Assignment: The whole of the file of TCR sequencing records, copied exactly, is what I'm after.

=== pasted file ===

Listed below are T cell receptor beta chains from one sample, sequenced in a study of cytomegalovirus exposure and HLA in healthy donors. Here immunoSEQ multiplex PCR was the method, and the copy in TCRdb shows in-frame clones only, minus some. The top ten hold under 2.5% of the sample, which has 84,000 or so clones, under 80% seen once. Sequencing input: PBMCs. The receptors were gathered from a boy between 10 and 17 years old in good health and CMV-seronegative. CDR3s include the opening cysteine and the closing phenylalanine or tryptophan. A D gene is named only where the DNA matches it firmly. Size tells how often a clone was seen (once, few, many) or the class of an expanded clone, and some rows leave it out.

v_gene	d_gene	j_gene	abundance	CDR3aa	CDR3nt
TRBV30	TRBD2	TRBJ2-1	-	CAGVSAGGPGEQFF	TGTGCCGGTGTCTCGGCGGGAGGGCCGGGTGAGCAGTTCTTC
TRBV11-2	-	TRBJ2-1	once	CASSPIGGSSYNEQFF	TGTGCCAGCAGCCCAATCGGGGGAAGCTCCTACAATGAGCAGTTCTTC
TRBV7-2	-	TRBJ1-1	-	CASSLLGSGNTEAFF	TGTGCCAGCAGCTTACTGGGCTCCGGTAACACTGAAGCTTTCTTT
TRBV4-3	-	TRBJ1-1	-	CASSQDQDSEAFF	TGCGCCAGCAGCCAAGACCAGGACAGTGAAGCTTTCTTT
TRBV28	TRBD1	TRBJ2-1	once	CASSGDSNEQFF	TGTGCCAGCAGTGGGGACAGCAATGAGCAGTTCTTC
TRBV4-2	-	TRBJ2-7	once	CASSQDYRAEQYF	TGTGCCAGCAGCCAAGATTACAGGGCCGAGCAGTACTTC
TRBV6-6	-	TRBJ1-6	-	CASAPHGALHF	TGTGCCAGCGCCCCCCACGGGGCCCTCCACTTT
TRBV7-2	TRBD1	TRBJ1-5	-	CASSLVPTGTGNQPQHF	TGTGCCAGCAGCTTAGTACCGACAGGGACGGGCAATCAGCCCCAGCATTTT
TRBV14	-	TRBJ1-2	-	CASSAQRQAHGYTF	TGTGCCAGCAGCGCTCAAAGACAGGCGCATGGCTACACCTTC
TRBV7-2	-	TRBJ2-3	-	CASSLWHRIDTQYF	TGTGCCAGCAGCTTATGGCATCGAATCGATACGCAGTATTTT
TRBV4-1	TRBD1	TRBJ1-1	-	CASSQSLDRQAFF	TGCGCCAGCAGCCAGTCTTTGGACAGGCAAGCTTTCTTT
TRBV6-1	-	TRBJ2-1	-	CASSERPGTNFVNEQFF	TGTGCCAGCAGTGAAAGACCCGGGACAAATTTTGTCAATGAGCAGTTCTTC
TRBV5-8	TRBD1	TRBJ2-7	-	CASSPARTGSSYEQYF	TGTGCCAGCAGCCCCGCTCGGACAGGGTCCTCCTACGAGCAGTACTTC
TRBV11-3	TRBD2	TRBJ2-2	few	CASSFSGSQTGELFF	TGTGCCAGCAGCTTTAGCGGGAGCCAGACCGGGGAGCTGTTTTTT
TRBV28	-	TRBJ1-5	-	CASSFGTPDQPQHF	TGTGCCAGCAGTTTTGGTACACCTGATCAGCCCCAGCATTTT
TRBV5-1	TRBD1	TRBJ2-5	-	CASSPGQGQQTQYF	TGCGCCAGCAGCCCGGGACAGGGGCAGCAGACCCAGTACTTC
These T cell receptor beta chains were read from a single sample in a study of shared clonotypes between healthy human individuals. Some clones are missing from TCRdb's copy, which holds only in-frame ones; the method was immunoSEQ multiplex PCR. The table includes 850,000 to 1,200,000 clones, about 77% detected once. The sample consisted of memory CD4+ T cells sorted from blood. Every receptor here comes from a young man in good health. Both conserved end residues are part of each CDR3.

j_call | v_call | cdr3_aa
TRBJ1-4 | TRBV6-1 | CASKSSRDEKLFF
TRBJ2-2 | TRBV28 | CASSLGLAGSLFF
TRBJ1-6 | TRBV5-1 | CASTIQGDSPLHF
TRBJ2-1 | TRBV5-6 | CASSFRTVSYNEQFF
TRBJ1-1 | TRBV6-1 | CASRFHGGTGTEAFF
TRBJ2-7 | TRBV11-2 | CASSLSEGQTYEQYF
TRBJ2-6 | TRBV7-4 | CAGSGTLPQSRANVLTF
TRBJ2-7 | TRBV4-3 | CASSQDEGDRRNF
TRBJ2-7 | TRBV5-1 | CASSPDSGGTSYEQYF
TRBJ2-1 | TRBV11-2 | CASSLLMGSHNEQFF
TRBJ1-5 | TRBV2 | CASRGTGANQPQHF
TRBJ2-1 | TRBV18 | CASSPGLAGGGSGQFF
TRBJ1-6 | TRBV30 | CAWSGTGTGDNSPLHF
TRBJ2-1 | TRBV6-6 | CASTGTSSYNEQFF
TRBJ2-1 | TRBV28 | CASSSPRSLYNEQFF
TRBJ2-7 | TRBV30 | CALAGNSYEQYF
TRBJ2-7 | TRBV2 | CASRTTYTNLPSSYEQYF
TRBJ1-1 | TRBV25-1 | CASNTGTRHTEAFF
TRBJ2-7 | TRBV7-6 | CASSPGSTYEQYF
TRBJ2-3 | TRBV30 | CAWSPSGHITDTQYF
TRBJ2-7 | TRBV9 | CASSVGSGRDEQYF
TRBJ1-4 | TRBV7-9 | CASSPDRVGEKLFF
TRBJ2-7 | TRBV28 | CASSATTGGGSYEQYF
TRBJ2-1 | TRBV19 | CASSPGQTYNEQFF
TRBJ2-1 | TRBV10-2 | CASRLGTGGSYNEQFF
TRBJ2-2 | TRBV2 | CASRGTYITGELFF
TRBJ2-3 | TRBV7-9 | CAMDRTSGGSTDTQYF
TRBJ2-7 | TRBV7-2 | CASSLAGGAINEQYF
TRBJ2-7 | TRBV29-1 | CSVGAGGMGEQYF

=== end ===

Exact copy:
Listed below are T cell receptor beta chains from one sample, sequenced in a study of cytomegalovirus exposure and HLA in healthy donors. Here immunoSEQ multiplex PCR was the method, and the copy in TCRdb shows in-frame clones only, minus some. The top ten hold under 2.5% of the sample, which has 84,000 or so clones, under 80% seen once. Sequencing input: PBMCs. The receptors were gathered from a boy between 10 and 17 years old in good health and CMV-seronegative. CDR3s include the opening cysteine and the closing phenylalanine or tryptophan. A D gene is named only where the DNA matches it firmly. Size tells how often a clone was seen (once, few, many) or the class of an expanded clone, and some rows leave it out.

v_gene	d_gene	j_gene	abundance	CDR3aa	CDR3nt
TRBV30	TRBD2	TRBJ2-1	-	CAGVSAGGPGEQFF	TGTGCCGGTGTCTCGGCGGGAGGGCCGGGTGAGCAGTTCTTC
TRBV11-2	-	TRBJ2-1	once	CASSPIGGSSYNEQFF	TGTGCCAGCAGCCCAATCGGGGGAAGCTCCTACAATGAGCAGTTCTTC
TRBV7-2	-	TRBJ1-1	-	CASSLLGSGNTEAFF	TGTGCCAGCAGCTTACTGGGCTCCGGTAACACTGAAGCTTTCTTT
TRBV4-3	-	TRBJ1-1	-	CASSQDQDSEAFF	TGCGCCAGCAGCCAAGACCAGGACAGTGAAGCTTTCTTT
TRBV28	TRBD1	TRBJ2-1	once	CASSGDSNEQFF	TGTGCCAGCAGTGGGGACAGCAATGAGCAGTTCTTC
TRBV4-2	-	TRBJ2-7	once	CASSQDYRAEQYF	TGTGCCAGCAGCCAAGATTACAGGGCCGAGCAGTACTTC
TRBV6-6	-	TRBJ1-6	-	CASAPHGALHF	TGTGCCAGCGCCCCCCACGGGGCCCTCCACTTT
TRBV7-2	TRBD1	TRBJ1-5	-	CASSLVPTGTGNQPQHF	TGTGCCAGCAGCTTAGTACCGACAGGGACGGGCAATCAGCCCCAGCATTTT
TRBV14	-	TRBJ1-2	-	CASSAQRQAHGYTF	TGTGCCAGCAGCGCTCAAAGACAGGCGCATGGCTACACCTTC
TRBV7-2	-	TRBJ2-3	-	CASSLWHRIDTQYF	TGTGCCAGCAGCTTATGGCATCGAATCGATACGCAGTATTTT
TRBV4-1	TRBD1	TRBJ1-1	-	CASSQSLDRQAFF	TGCGCCAGCAGCCAGTCTTTGGACAGGCAAGCTTTCTTT
TRBV6-1	-	TRBJ2-1	-	CASSERPGTNFVNEQFF	TGTGCCAGCAGTGAAAGACCCGGGACAAATTTTGTCAATGAGCAGTTCTTC
TRBV5-8	TRBD1	TRBJ2-7	-	CASSPARTGSSYEQYF	TGTGCCAGCAGCCCCGCTCGGACAGGGTCCTCCTACGAGCAGTACTTC
TRBV11-3	TRBD2	TRBJ2-2	few	CASSFSGSQTGELFF	TGTGCCAGCAGCTTTAGCGGGAGCCAGACCGGGGAGCTGTTTTTT
TRBV28	-	TRBJ1-5	-	CASSFGTPDQPQHF	TGTGCCAGCAGTTTTGGTACACCTGATCAGCCCCAGCATTTT
TRBV5-1	TRBD1	TRBJ2-5	-	CASSPGQGQQTQYF	TGCGCCAGCAGCCCGGGACAGGGGCAGCAGACCCAGTACTTC
These T cell receptor beta chains were read from a single sample in a study of shared clonotypes between healthy human individuals. Some clones are missing from TCRdb's copy, which holds only in-frame ones; the method was immunoSEQ multiplex PCR. The table includes 850,000 to 1,200,000 clones, about 77% detected once. The sample consisted of memory CD4+ T cells sorted from blood. Every receptor here comes from a young man in good health. Both conserved end residues are part of each CDR3.

j_call | v_call | cdr3_aa
TRBJ1-4 | TRBV6-1 | CASKSSRDEKLFF
TRBJ2-2 | TRBV28 | CASSLGLAGSLFF
TRBJ1-6 | TRBV5-1 | CASTIQGDSPLHF
TRBJ2-1 | TRBV5-6 | CASSFRTVSYNEQFF
TRBJ1-1 | TRBV6-1 | CASRFHGGTGTEAFF
TRBJ2-7 | TRBV11-2 | CASSLSEGQTYEQYF
TRBJ2-6 | TRBV7-4 | CAGSGTLPQSRANVLTF
TRBJ2-7 | TRBV4-3 | CASSQDEGDRRNF
TRBJ2-7 | TRBV5-1 | CASSPDSGGTSYEQYF
TRBJ2-1 | TRBV11-2 | CASSLLMGSHNEQFF
TRBJ1-5 | TRBV2 | CASRGTGANQPQHF
TRBJ2-1 | TRBV18 | CASSPGLAGGGSGQFF
TRBJ1-6 | TRBV30 | CAWSGTGTGDNSPLHF
TRBJ2-1 | TRBV6-6 | CASTGTSSYNEQFF
TRBJ2-1 | TRBV28 | CASSSPRSLYNEQFF
TRBJ2-7 | TRBV30 | CALAGNSYEQYF
TRBJ2-7 | TRBV2 | CASRTTYTNLPSSYEQYF
TRBJ1-1 | TRBV25-1 | CASNTGTRHTEAFF
TRBJ2-7 | TRBV7-6 | CASSPGSTYEQYF
TRBJ2-3 | TRBV30 | CAWSPSGHITDTQYF
TRBJ2-7 | TRBV9 | CASSVGSGRDEQYF
TRBJ1-4 | TRBV7-9 | CASSPDRVGEKLFF
TRBJ2-7 | TRBV28 | CASSATTGGGSYEQYF
TRBJ2-1 | TRBV19 | CASSPGQTYNEQFF
TRBJ2-1 | TRBV10-2 | CASRLGTGGSYNEQFF
TRBJ2-2 | TRBV2 | CASRGTYITGELFF
TRBJ2-3 | TRBV7-9 | CAMDRTSGGSTDTQYF
TRBJ2-7 | TRBV7-2 | CASSLAGGAINEQYF
TRBJ2-7 | TRBV29-1 | CSVGAGGMGEQYF